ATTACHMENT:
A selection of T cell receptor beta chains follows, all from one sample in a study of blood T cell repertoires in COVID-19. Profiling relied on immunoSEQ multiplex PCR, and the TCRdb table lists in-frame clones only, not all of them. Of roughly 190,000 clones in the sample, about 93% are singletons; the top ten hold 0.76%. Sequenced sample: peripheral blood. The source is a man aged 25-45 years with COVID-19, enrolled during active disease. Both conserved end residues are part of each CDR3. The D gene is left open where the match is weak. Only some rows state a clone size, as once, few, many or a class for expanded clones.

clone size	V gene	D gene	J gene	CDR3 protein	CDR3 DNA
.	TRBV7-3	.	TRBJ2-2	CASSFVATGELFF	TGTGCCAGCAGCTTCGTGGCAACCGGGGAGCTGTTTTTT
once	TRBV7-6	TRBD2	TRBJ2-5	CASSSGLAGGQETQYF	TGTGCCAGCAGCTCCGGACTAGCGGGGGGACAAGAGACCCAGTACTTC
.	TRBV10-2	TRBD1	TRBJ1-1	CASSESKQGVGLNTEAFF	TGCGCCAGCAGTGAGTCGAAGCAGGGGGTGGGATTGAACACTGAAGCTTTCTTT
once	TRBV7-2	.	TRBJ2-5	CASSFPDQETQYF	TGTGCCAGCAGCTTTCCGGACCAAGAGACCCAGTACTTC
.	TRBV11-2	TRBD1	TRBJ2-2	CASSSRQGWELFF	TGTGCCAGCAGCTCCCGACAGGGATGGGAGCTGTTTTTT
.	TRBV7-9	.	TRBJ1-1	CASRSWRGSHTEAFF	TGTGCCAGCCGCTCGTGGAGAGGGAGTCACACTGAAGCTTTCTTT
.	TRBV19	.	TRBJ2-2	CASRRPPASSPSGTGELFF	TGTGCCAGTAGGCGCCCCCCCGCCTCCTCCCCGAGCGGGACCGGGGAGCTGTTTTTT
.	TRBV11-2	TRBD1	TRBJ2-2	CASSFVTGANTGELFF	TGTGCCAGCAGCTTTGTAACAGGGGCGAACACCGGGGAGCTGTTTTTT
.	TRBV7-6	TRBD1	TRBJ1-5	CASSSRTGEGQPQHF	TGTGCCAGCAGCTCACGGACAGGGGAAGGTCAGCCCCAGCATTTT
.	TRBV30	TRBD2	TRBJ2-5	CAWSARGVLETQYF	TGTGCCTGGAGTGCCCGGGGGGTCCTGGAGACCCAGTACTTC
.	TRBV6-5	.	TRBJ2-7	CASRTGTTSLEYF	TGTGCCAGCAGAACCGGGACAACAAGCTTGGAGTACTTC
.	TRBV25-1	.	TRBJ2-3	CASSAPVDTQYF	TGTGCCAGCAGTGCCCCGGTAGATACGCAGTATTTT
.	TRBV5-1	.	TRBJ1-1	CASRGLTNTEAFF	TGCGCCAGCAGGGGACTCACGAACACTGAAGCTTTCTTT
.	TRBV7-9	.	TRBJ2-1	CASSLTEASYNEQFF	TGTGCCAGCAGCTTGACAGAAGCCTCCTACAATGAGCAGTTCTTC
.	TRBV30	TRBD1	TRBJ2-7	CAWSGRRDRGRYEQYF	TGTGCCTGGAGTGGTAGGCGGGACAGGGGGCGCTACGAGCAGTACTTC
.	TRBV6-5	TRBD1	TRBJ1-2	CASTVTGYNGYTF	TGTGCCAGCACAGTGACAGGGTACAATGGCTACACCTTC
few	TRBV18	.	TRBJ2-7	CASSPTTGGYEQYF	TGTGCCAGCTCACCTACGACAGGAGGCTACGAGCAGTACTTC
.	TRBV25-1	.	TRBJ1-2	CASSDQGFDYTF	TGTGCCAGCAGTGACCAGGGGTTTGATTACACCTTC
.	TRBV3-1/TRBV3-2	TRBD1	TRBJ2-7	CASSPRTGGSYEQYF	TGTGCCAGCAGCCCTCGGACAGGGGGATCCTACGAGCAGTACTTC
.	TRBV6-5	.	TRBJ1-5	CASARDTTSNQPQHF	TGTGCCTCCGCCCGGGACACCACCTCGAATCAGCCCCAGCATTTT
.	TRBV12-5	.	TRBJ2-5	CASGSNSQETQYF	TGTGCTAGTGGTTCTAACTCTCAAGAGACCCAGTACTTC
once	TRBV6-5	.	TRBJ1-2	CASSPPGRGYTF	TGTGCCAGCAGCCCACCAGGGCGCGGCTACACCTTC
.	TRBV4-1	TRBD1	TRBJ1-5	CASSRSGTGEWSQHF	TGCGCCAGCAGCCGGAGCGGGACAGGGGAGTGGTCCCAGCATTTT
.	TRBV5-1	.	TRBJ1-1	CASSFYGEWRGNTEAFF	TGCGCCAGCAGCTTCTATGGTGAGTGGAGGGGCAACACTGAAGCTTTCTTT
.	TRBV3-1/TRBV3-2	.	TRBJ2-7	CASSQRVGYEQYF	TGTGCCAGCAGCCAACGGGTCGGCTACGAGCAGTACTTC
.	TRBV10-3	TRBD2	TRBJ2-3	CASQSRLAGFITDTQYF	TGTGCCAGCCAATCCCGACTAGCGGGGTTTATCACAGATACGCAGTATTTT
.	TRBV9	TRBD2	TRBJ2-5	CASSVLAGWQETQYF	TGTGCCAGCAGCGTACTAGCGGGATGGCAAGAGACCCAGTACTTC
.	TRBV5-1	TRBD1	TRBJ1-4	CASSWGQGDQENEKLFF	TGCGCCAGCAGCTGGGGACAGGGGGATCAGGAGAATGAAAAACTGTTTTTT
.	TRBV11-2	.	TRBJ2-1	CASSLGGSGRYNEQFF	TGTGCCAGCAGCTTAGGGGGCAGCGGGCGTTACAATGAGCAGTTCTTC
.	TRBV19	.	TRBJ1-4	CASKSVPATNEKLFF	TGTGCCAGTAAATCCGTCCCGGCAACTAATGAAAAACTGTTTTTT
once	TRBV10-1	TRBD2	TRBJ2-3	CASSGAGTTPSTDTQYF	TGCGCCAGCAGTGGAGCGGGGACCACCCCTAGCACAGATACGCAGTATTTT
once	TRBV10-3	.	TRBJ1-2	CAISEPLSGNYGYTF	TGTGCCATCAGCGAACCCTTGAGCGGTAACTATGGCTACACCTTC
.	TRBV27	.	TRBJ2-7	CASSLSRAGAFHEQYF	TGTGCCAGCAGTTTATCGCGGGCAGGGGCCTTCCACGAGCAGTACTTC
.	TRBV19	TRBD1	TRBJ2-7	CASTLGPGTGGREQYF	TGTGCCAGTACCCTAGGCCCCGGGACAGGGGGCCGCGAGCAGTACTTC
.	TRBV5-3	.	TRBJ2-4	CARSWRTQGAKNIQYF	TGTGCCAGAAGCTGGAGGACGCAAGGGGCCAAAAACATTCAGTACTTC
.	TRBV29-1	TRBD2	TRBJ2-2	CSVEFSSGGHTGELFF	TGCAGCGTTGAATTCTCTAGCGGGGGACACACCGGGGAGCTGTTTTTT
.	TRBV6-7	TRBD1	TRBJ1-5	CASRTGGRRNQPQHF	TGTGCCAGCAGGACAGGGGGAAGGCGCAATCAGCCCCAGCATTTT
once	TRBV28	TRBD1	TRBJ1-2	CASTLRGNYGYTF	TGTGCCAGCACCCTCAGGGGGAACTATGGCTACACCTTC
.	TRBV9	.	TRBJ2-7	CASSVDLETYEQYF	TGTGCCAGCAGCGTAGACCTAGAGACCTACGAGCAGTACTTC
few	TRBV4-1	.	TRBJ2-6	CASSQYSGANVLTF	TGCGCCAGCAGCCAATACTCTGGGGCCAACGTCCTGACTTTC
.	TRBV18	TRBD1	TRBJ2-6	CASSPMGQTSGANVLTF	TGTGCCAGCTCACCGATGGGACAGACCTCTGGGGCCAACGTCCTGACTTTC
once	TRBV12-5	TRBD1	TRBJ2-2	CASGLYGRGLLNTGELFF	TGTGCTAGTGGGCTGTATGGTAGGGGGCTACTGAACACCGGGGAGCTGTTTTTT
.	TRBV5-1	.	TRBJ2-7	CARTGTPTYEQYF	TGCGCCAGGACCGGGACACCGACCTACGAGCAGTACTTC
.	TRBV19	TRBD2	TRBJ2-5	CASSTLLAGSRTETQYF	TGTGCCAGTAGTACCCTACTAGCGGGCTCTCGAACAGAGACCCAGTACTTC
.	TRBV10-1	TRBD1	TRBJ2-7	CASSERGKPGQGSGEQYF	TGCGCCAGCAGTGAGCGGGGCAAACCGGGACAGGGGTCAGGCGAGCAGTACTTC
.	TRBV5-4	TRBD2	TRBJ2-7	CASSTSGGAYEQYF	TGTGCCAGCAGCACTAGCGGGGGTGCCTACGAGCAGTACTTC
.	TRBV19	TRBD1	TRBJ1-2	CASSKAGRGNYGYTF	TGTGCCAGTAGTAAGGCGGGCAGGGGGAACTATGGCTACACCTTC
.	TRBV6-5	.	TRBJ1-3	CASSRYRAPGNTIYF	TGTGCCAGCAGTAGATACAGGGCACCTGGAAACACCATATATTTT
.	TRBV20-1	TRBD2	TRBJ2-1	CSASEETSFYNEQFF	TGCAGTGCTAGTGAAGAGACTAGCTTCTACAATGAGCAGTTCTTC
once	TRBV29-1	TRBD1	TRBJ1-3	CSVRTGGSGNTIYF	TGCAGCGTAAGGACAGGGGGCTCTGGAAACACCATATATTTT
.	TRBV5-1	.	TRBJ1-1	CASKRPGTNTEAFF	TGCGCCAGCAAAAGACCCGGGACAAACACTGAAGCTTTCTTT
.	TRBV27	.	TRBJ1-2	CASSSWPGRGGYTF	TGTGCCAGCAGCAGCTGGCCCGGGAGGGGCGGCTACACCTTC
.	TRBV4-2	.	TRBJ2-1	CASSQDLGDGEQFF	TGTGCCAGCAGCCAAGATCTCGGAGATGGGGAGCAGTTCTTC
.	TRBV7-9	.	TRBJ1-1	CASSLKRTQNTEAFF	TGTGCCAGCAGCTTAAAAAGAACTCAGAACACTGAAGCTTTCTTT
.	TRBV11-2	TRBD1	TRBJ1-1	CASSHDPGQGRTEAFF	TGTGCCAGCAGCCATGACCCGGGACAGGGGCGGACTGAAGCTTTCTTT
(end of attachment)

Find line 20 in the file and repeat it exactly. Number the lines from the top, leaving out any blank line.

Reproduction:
.	TRBV25-1	.	TRBJ1-2	CASSDQGFDYTF	TGTGCCAGCAGTGACCAGGGGTTTGATTACACCTTC